This week I had my first repeat interview with an author for New Books in Historical Fiction. Besides marking a milestone for the podcast channel itself, the interview gave me some interesting insight into the broader themes that can animate an individual writer’s work.
Virginia Pye’s first book, River of Dust, which we discussed in September 2013, focused on the tragedy of parents who lose their only child to abduction. But that novel—like her Dreams of the Red Phoenix, released just this week—also explores the complex mix of awareness and misunderstanding that affects people living far from home, in a culture they believe they know but in which they remain forever strangers, separated from those around them by assumptions so deeply held that neither side questions them. Some of these assumptions come perilously close to prejudices, but Pye’s characters are, for the most part, well-meaning people, their errors the result more of natural arrogance or a failure of imagination than of malicious intent.
Like River of Dust, Dreams of the Red Phoenix is set in northwestern China among a community of missionaries from the United States. The Reverend Caleb Carson is in fact the nephew of John Wesley Watson, the minister in the first book. (The two stories are, however, completely independent—not part of a series.) Twenty-seven years have passed, and expectations have changed. Yet the smoke and mirrors remain, obscuring both sides of the cultural exchange even as war and revolution threaten to complete the destruction wrought by the perennial dangers of drought and hunger.
The rest of this post comes from New Books in Historical Fiction.
Of the brutal conflicts that characterized the twentieth century, none equaled in scale the catastrophe that struck China when the Japanese occupied the northern part of the country just as the Civil War was picking up steam. According to some estimates, 22.5 million people died in these twin acts of destruction. Dreams of the Red Phoenix (Unbridled Books, 2015) takes place during a few weeks in the summer of 1937, as seen from the perspective of North American missionaries who only think they understand the local culture and their place in it.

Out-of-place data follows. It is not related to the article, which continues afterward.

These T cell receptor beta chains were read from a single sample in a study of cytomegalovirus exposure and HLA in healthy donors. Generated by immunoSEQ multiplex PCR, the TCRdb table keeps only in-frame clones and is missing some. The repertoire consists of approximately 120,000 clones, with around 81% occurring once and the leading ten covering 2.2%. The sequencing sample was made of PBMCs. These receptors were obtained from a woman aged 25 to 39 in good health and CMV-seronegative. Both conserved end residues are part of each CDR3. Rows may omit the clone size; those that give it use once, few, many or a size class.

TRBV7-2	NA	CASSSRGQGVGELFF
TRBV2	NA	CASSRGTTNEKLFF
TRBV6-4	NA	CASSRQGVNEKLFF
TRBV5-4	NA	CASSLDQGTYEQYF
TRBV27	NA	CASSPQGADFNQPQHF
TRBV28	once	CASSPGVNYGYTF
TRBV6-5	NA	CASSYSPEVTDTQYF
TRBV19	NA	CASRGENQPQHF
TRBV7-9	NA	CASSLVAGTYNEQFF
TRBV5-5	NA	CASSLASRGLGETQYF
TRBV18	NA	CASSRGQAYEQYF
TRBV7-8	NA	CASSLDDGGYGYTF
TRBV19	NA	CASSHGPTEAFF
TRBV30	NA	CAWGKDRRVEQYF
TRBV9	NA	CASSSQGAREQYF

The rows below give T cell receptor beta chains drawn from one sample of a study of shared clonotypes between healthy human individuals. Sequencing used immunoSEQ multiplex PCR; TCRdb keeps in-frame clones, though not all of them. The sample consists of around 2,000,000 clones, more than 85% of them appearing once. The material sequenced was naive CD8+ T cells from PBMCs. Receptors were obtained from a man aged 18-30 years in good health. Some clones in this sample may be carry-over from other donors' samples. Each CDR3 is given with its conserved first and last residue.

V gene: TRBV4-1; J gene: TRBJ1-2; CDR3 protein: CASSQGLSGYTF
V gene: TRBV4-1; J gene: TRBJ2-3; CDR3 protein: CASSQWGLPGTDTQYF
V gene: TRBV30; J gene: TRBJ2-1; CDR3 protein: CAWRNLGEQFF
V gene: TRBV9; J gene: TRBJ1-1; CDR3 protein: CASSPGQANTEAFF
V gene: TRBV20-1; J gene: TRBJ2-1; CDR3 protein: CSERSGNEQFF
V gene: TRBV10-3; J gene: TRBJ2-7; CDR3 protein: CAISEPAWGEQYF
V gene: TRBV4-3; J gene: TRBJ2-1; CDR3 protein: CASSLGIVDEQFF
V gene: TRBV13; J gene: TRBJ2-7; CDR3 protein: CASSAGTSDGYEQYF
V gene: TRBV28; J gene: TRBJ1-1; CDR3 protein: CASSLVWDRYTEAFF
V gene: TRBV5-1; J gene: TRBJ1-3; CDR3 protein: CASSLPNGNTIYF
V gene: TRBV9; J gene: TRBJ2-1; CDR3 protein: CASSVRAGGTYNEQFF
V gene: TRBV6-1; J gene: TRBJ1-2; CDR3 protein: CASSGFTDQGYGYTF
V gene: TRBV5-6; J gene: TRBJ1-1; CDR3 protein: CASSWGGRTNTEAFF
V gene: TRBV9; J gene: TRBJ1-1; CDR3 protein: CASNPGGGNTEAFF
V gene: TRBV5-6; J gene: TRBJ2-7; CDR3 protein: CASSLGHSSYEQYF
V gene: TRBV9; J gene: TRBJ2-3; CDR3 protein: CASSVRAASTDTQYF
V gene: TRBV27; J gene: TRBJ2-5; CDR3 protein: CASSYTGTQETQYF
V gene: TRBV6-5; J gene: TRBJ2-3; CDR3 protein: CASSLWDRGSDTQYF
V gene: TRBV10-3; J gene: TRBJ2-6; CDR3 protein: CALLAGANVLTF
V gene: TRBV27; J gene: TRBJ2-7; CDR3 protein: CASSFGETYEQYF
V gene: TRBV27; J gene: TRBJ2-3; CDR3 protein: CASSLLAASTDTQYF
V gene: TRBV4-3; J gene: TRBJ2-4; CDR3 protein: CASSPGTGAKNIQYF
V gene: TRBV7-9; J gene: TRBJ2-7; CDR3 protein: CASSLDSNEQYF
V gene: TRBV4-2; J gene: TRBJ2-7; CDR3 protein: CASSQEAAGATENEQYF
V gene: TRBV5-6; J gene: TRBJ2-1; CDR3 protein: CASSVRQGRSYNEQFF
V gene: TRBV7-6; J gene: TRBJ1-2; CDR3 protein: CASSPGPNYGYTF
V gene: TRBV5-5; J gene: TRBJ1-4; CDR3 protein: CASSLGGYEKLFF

Sheila Carson—mourning the recent death of her husband, the Reverend Caleb—can hardly bring herself to get up in the morning, let alone supervise work around her house or rein in her teenaged son, Charles, who soon causes trouble for himself and his mother by taunting the Japanese soldiers who patrol the area. But when attacks on the civilian population send a stream of wounded and hungry people into the mission looking for aid, Shirley, one of the few trained nurses in the compound, is pulled into service, her house turned into a clinic. The mission’s protected status, based on U.S. neutrality in these years before World War II, falls under threat when the Japanese army suspects that the refugees include Nationalist and Communist soldiers, and Shirley must decide whether to leave with her fellow Americans or stay and help the charismatic Communist general whose philosophy appeals to her idealistic nature. Her memories of her husband, her responsibilities as a mother, and her own sense of right and purpose are pushing Shirley in different directions even before outside forces intervene to complicate her path.
As in her earlier novel, River of Dust, Virginia Pye here takes stories of her own ancestors—in this case, her grandmother and family friends—and weaves them into a vivid, evocative tapestry of love and loss, belonging and alienation, deception and truth.